Blockchain Could Be a Powerful Tool for Shrinking Pervasive Global Money Laundering
The world's wealthiest people shield as much as $2 trillion annually from taxes. Blockchain's transparency could make it a lot harder.
Few instances in history have altered our perception of the global economy like the release of the Panama Papers in April 2015 -- 11.5 million leaked documents detailing instances of offshore money transfers and tax avoidance from a staggering 214,448 entities in more than 50 countries. In an instant, the curtain shielding hundreds of thousands of potentially illegal financial transactions was stripped away and the general public realized our offshore financial ecosystem is not as ethical as we once may have thought.
The Panama Papers are a wake-up call that fraud is an elusive and precarious threat to global commerce. Armed with the latest technological advancements, bad actors continuously find new, cunning ways to circumvent regulatory enforcement, leaving government agencies struggling to keep up. It's estimated by the UN Office on Drugs and Crime that money laundering annually equals between 2 percent and 5 percent of global GDP, or up to a staggering $2 trillion USD. It's a nuanced problem that requires a tailored and innovative solution. Thankfully, recent advancements in blockchain, the technology underpinning Bitcoin, Ether and others, have the potential to put an end to a generation's worth of fraudulent practices that have, for far too long, allowed bad actors to live above the law.
Blockchain technology is best described as a decentralized and immutable ledger of information digitally stored across an entire network. If you own a computer, and you're an active participant in the system, then you can access an entire record of interactions -- from wire transfers to bank deposits to tax filings -- that occur within the confines of a given commercial infrastructure. When a transaction is placed on the blockchain, its authenticity is verified by participants known as "nodes," which work to ensure that the network remains tamper-proof, while also mitigating the risk of falsified documents making it onto the exchange. Once approved, the transaction is viewable to the entire community.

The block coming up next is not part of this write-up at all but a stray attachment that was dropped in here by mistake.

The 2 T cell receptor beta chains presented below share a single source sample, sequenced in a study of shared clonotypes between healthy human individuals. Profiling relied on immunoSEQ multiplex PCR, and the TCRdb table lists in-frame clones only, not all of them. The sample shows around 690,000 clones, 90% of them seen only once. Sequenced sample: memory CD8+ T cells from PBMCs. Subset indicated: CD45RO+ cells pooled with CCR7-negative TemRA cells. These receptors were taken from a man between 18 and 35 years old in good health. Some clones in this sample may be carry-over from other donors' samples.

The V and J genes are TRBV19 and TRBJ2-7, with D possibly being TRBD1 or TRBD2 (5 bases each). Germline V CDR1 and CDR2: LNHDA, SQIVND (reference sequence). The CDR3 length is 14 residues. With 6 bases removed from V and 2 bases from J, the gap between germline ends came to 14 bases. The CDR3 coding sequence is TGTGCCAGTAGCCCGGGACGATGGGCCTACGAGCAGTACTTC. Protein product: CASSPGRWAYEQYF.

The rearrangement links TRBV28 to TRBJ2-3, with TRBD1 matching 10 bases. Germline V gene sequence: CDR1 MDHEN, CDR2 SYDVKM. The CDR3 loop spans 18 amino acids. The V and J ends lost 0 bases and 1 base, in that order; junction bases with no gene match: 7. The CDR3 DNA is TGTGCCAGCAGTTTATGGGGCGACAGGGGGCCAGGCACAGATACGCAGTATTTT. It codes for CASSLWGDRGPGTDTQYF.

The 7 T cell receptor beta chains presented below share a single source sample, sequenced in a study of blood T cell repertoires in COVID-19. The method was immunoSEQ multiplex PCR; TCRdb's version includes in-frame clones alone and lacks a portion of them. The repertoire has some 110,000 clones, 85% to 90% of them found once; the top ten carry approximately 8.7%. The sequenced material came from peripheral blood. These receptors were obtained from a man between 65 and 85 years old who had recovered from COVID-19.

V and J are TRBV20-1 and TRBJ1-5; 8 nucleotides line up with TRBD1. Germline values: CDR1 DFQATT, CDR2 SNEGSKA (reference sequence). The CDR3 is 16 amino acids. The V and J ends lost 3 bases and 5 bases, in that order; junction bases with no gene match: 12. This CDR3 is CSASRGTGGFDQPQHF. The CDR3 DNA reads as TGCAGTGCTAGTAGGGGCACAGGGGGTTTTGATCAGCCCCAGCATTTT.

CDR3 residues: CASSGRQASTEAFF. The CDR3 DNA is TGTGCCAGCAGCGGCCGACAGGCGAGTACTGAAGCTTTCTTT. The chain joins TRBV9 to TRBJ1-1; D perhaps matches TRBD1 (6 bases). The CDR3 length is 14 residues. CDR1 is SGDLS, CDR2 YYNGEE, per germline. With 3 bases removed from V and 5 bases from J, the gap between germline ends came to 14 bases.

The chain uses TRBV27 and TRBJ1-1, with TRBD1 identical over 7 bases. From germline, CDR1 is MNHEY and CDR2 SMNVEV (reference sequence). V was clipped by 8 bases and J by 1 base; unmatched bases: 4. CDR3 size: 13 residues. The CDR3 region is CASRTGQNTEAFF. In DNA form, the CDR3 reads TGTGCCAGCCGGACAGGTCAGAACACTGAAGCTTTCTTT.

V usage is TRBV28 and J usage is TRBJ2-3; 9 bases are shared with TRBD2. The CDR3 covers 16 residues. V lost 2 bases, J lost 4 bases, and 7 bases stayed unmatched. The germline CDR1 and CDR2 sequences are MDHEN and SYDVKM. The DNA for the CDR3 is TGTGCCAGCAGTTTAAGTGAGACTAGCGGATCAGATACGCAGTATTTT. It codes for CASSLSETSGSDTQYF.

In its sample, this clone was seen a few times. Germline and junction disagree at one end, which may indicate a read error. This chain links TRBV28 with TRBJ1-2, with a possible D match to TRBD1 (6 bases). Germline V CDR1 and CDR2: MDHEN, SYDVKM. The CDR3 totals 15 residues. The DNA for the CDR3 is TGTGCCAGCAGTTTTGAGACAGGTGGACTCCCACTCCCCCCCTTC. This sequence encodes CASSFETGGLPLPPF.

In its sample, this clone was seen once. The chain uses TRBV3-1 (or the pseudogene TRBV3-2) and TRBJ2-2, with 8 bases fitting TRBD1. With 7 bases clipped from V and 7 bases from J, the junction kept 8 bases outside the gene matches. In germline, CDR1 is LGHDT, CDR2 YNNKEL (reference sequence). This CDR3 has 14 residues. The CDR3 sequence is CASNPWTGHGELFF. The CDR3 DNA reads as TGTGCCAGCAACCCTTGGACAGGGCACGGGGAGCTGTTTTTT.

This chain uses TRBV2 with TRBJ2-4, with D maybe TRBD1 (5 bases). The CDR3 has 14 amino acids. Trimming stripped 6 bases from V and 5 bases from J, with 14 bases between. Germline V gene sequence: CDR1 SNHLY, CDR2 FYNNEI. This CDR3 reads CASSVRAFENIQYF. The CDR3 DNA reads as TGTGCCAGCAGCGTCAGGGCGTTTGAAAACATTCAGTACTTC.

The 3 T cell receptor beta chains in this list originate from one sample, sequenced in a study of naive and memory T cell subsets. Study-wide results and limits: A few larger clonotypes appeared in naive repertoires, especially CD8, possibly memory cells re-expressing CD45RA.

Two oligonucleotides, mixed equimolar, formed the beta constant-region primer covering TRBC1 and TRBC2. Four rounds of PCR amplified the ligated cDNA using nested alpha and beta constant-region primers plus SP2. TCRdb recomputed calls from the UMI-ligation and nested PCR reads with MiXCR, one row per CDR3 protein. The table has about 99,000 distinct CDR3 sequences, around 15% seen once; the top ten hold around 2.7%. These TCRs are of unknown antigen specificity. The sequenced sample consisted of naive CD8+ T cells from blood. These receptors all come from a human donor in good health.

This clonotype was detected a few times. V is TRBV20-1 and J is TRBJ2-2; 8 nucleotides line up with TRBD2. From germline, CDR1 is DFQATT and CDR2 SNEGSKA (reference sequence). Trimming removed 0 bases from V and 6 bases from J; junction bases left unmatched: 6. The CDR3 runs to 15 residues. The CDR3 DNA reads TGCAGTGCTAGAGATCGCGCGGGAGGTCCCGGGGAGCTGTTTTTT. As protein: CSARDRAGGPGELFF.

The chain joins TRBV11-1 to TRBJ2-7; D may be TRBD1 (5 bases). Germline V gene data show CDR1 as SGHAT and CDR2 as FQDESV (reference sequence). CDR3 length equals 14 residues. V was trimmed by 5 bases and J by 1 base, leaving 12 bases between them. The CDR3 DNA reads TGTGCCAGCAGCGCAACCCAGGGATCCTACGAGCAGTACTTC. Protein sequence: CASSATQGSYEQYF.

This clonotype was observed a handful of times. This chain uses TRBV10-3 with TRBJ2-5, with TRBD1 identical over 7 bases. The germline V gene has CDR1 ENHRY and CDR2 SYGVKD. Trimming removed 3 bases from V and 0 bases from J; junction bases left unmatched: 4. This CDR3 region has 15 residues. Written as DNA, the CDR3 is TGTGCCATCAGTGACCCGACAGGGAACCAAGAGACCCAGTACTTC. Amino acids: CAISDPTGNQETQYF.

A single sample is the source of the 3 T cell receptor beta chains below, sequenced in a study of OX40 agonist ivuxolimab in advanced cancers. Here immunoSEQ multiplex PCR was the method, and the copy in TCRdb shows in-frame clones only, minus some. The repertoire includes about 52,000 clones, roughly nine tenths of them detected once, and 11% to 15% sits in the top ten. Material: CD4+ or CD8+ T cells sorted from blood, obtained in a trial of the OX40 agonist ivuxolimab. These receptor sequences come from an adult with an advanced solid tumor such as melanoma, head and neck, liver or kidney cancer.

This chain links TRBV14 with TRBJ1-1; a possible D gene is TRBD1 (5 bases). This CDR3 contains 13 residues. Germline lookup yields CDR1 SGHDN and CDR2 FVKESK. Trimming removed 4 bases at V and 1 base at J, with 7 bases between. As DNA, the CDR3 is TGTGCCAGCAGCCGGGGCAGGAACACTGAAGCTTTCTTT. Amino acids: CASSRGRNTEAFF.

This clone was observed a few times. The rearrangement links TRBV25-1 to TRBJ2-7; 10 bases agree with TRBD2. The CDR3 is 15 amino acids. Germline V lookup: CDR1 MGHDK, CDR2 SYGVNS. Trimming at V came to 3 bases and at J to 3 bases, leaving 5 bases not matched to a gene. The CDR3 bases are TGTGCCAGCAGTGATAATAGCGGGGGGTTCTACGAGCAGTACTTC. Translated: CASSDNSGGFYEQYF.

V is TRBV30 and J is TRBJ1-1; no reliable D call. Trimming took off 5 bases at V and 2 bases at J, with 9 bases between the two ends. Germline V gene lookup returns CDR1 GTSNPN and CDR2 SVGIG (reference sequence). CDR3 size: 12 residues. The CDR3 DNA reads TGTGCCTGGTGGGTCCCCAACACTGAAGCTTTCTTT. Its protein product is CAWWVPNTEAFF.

Historically, inadequate communication between regulatory bodies has impeded international enforcement of fraudulent activity. Blockchain technology, however, is unrestricted by jurisdiction, making information sharing, money transfers and cross-border traceability a seamless process. I spoke about this topic with several industry experts, and they provided some very valuable insight. Antonio Romero, co-founder and Technology Solution Architect of Orvium, argues blockchain will soon facilitate an open dialogue between government agencies regarding how to synchronize efforts in a post–Panama Papers world, instituting international protocols to flag fraudulent behavior regardless of jurisdiction.